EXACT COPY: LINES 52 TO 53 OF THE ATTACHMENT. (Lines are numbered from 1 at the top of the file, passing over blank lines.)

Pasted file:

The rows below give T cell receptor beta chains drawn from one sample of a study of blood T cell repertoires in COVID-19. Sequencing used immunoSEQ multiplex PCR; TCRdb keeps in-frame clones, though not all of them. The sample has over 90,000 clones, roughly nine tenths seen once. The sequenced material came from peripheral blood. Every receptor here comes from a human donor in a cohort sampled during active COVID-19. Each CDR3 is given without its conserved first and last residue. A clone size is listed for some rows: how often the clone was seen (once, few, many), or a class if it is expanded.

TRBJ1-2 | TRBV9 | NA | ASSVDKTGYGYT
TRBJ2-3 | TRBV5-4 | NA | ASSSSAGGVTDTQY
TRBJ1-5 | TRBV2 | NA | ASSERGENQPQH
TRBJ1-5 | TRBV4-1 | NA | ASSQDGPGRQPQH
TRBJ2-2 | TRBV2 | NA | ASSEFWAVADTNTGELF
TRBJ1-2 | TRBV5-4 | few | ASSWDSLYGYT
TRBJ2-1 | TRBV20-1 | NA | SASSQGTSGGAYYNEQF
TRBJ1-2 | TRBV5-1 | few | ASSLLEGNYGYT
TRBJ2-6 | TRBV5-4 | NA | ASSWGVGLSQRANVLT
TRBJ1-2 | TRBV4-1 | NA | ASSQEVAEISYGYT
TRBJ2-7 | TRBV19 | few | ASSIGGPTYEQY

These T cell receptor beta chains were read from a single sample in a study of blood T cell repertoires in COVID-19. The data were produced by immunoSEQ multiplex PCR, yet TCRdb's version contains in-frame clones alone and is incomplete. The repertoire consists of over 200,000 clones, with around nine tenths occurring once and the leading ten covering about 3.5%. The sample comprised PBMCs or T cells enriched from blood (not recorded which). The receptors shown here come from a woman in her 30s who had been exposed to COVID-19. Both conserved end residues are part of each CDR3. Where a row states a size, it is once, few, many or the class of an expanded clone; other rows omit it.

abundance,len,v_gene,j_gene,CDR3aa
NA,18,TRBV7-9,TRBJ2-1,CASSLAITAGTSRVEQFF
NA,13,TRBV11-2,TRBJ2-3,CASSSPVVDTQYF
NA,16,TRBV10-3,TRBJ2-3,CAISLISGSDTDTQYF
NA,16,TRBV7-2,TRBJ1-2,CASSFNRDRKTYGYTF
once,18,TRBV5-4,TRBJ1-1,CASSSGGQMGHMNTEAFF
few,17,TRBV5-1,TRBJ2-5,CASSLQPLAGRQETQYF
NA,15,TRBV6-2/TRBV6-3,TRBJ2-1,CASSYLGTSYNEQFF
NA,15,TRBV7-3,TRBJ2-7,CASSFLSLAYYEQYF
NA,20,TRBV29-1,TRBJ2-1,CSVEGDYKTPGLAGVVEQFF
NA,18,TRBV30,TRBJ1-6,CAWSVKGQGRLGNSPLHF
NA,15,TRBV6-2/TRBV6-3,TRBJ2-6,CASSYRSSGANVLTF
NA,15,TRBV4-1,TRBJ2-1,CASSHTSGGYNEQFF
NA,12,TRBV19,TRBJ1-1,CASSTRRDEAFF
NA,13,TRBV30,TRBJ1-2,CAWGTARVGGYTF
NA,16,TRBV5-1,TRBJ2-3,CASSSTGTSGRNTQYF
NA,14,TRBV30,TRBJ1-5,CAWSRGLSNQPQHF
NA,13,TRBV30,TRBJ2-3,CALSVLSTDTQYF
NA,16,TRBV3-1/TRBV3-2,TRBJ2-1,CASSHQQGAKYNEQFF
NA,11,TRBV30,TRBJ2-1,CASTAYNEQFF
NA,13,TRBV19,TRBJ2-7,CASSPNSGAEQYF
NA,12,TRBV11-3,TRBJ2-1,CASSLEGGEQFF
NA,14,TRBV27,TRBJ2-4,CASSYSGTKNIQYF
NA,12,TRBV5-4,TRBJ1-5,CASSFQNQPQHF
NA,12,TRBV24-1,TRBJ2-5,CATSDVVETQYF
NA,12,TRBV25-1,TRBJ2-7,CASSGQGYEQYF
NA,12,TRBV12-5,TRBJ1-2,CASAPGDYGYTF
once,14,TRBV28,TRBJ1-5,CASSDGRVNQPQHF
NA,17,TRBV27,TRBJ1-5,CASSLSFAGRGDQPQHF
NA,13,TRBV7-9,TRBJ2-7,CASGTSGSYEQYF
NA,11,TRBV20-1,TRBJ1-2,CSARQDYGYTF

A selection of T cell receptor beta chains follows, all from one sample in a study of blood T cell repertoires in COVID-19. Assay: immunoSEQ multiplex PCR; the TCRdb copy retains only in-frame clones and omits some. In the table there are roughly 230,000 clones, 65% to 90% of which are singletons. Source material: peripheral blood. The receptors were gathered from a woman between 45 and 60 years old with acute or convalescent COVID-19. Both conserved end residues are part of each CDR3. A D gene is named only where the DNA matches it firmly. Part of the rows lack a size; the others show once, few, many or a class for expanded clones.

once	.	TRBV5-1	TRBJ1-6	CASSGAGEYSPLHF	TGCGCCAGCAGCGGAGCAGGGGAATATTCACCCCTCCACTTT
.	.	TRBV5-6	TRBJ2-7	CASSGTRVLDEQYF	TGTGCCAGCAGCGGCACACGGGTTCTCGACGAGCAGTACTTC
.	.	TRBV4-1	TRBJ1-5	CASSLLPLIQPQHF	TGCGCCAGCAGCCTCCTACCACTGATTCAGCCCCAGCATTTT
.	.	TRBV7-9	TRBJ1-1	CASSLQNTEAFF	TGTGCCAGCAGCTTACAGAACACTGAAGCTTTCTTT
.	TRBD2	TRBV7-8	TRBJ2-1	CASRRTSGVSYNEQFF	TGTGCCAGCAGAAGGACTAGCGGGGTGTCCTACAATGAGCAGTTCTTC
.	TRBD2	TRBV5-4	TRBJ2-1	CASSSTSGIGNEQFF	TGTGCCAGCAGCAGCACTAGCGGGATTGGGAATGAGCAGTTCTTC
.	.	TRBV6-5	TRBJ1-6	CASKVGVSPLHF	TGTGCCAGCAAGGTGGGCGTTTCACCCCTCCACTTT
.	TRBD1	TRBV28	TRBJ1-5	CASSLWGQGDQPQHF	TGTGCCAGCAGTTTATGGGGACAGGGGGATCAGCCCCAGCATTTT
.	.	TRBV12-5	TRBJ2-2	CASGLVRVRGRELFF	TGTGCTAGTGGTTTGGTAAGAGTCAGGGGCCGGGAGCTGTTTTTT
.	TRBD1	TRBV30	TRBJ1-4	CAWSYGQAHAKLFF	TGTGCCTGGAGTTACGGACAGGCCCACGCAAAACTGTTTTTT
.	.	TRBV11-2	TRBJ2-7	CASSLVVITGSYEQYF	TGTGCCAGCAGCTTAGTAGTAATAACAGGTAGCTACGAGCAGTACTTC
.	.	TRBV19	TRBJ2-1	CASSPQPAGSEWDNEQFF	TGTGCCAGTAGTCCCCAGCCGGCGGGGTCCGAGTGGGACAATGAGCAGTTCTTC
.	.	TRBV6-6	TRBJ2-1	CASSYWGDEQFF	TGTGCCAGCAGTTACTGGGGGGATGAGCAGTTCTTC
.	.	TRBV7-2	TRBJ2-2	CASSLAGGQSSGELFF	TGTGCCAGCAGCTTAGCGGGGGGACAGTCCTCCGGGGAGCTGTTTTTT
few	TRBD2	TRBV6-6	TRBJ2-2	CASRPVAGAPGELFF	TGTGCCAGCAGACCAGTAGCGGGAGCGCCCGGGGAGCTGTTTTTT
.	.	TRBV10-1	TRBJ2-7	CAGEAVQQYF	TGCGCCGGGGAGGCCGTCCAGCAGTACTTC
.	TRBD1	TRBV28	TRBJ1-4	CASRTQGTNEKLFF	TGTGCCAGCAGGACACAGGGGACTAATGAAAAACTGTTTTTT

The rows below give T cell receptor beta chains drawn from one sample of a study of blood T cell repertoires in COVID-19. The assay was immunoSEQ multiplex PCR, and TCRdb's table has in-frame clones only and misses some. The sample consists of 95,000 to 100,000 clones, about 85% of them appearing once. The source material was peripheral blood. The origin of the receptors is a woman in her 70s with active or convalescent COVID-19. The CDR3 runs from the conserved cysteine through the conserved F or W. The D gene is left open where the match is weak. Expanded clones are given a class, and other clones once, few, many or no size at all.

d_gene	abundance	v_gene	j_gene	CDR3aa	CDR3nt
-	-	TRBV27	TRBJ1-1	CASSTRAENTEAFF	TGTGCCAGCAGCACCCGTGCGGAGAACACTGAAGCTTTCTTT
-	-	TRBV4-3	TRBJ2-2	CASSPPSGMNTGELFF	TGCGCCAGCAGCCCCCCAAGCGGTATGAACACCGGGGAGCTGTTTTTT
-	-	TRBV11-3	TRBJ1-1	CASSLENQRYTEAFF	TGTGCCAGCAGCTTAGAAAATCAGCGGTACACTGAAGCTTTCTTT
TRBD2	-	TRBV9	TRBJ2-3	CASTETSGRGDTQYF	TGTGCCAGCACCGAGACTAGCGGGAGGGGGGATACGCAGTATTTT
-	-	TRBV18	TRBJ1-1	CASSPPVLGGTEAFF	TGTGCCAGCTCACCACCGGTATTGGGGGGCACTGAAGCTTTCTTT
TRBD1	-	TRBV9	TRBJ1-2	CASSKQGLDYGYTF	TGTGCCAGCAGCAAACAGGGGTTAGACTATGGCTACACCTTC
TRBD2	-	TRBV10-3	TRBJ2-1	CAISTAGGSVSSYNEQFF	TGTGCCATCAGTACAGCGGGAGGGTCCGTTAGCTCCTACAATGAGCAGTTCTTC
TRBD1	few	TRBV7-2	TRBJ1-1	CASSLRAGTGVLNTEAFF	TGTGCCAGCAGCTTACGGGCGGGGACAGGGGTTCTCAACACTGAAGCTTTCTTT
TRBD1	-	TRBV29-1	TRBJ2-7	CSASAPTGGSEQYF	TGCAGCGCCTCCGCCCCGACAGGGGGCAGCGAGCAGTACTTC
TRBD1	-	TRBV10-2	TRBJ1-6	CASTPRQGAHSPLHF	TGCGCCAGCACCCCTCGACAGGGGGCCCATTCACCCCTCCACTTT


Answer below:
.	.	TRBV6-5	TRBJ1-6	CASKVGVSPLHF	TGTGCCAGCAAGGTGGGCGTTTCACCCCTCCACTTT
.	TRBD1	TRBV28	TRBJ1-5	CASSLWGQGDQPQHF	TGTGCCAGCAGTTTATGGGGACAGGGGGATCAGCCCCAGCATTTT